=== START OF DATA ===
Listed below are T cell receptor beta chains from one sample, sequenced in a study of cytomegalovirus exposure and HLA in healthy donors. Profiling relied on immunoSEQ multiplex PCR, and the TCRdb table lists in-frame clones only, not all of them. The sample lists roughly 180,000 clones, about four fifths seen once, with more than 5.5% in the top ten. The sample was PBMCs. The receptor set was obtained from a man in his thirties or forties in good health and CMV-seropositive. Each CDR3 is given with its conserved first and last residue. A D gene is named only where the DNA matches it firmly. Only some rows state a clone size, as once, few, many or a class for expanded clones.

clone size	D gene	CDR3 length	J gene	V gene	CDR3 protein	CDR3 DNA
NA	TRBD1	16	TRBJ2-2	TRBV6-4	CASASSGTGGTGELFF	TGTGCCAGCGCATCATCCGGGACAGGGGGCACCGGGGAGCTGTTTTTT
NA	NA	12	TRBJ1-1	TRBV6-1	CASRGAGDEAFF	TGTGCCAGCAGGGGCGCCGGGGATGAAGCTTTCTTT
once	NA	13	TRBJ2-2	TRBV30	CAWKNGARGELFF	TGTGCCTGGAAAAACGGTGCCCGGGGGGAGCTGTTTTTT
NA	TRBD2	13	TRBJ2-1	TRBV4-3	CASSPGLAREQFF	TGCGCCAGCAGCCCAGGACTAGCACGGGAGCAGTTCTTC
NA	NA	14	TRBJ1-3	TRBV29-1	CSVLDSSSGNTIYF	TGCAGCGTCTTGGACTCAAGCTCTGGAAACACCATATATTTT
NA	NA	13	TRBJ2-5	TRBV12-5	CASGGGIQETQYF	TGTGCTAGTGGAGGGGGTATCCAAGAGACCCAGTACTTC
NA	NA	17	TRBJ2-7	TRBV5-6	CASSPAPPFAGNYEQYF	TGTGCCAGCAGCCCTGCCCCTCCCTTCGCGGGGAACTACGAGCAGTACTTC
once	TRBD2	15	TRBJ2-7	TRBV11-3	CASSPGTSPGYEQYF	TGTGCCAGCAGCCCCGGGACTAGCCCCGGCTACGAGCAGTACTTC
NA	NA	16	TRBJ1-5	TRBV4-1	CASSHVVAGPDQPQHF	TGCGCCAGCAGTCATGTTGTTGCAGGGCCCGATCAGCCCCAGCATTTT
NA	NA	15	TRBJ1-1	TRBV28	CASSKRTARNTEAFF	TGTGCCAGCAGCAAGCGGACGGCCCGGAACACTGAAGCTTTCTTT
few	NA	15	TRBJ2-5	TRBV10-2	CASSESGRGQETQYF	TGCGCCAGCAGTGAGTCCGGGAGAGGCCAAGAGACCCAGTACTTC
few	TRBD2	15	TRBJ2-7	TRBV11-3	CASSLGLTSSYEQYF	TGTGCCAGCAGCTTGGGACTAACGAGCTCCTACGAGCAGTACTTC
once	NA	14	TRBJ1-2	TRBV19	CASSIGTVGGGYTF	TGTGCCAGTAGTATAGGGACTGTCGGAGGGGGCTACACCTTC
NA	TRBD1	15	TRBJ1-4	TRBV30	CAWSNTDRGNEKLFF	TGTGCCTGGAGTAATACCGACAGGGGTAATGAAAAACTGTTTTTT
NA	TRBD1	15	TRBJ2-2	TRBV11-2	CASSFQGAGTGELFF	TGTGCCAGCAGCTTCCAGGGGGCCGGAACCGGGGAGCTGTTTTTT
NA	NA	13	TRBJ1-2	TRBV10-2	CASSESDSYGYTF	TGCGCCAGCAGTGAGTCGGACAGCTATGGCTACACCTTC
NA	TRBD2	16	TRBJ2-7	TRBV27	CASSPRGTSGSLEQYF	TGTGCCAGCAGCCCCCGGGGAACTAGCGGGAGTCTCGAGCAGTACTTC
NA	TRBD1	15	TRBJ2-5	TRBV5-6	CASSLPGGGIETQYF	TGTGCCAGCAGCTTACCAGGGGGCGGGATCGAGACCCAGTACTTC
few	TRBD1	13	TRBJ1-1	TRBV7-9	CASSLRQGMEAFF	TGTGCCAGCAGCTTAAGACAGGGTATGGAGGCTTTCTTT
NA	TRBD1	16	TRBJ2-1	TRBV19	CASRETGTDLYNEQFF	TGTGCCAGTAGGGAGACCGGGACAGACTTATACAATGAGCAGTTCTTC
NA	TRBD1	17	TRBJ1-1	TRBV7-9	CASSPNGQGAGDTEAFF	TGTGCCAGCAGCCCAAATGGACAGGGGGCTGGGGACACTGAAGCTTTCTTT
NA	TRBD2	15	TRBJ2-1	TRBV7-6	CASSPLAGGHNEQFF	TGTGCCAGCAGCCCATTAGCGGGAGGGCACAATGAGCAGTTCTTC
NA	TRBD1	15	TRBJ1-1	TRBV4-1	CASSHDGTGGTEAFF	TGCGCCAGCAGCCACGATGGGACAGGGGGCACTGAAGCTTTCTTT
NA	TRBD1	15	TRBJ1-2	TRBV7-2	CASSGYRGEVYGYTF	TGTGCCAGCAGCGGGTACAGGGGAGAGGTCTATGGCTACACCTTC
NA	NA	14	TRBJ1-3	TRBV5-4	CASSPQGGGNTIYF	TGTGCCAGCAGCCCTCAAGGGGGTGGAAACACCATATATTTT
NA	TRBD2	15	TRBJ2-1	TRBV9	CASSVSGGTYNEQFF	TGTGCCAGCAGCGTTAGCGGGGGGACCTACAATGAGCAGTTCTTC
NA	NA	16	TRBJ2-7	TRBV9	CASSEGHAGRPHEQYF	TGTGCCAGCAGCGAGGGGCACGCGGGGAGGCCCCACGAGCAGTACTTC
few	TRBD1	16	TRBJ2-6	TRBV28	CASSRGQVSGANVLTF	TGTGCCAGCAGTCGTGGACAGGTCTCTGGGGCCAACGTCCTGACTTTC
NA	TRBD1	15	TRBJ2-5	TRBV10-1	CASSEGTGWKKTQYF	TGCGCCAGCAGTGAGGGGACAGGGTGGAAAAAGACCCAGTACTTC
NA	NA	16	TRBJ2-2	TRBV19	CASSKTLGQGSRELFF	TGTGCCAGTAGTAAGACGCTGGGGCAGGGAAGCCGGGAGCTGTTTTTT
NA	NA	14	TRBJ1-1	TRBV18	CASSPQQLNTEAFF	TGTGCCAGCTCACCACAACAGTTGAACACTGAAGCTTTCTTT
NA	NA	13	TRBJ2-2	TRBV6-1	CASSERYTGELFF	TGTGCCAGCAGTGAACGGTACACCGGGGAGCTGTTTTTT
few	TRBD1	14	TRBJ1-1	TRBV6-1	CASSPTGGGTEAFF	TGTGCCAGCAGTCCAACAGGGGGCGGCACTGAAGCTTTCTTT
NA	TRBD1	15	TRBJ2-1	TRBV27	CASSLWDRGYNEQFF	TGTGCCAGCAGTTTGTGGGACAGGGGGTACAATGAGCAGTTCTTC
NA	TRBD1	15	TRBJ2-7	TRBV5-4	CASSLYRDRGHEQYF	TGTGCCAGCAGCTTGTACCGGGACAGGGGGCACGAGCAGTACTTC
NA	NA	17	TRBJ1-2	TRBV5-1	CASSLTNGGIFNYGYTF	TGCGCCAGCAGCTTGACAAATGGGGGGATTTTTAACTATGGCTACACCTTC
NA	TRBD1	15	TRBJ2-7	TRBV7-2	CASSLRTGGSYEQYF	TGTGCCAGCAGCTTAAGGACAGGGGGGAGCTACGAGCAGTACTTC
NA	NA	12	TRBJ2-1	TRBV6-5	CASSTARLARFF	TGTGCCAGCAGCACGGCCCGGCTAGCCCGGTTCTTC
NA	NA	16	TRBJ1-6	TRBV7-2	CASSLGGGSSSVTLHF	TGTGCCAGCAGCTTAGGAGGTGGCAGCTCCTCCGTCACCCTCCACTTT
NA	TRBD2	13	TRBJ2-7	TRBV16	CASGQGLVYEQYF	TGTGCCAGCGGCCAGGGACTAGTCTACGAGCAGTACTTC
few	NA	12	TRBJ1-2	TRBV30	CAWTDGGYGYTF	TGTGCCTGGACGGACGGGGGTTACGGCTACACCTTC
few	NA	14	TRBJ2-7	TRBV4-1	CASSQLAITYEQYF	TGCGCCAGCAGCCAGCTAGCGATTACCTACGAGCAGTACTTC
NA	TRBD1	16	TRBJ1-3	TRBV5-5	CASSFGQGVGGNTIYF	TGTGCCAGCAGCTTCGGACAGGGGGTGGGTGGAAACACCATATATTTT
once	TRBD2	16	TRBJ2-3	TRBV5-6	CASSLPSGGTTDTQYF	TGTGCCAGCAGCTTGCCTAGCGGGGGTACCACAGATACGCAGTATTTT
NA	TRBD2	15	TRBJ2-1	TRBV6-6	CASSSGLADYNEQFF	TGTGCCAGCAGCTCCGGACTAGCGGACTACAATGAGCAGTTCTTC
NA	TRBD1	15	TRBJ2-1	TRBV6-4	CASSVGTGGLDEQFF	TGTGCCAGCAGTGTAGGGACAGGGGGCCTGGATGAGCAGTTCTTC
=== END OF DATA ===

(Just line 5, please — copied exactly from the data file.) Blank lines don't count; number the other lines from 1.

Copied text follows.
once	NA	13	TRBJ2-2	TRBV30	CAWKNGARGELFF	TGTGCCTGGAAAAACGGTGCCCGGGGGGAGCTGTTTTTT